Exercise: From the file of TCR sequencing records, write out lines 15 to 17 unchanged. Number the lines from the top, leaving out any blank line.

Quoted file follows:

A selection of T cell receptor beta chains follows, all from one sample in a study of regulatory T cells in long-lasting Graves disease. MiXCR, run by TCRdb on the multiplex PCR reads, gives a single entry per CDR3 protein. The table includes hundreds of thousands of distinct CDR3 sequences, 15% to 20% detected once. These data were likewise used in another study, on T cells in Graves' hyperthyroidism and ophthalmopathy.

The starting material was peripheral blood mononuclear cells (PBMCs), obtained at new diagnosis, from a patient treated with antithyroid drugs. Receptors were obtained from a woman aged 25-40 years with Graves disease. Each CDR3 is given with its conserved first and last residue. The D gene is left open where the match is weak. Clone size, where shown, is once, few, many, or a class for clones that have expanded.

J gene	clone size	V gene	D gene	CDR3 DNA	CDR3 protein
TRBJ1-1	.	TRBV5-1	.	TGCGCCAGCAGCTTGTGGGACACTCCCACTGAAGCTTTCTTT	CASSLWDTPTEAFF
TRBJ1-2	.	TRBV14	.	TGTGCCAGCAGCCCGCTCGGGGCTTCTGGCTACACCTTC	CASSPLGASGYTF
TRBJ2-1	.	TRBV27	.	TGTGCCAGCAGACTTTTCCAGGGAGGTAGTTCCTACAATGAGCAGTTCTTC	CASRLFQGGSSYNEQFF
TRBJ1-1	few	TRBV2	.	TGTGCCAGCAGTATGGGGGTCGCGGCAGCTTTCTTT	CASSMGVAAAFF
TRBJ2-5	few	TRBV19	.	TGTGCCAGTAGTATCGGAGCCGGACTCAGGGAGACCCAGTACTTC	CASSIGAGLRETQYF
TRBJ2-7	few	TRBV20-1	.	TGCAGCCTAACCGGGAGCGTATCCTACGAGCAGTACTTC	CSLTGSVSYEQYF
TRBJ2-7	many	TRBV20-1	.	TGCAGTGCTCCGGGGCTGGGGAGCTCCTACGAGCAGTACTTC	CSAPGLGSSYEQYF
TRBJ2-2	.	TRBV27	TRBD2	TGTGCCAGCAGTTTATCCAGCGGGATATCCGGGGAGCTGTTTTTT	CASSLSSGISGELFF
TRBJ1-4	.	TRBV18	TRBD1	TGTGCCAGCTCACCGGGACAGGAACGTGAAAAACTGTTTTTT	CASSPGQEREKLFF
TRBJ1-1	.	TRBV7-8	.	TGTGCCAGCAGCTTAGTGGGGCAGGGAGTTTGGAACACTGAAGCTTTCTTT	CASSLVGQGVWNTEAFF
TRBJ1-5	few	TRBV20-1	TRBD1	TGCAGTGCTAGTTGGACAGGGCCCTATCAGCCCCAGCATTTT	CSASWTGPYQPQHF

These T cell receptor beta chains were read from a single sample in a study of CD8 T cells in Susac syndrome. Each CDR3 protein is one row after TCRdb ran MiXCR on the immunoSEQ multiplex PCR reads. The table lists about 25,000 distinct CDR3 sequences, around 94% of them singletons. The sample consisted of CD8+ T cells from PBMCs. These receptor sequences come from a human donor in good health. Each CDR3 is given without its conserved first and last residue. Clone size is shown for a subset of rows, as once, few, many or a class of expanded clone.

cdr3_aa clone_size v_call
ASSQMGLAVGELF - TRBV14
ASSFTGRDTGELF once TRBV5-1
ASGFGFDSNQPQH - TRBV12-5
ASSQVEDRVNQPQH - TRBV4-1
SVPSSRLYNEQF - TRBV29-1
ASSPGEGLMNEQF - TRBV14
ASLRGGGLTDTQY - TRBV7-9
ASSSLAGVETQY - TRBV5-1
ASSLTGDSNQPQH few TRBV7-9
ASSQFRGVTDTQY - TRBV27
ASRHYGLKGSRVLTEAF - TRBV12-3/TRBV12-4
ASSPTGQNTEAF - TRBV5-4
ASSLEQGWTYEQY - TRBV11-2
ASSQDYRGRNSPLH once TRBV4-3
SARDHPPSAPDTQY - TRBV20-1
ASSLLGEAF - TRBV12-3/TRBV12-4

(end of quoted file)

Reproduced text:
These T cell receptor beta chains were read from a single sample in a study of CD8 T cells in Susac syndrome. Each CDR3 protein is one row after TCRdb ran MiXCR on the immunoSEQ multiplex PCR reads. The table lists about 25,000 distinct CDR3 sequences, around 94% of them singletons. The sample consisted of CD8+ T cells from PBMCs. These receptor sequences come from a human donor in good health. Each CDR3 is given without its conserved first and last residue. Clone size is shown for a subset of rows, as once, few, many or a class of expanded clone.

cdr3_aa clone_size v_call
ASSQMGLAVGELF - TRBV14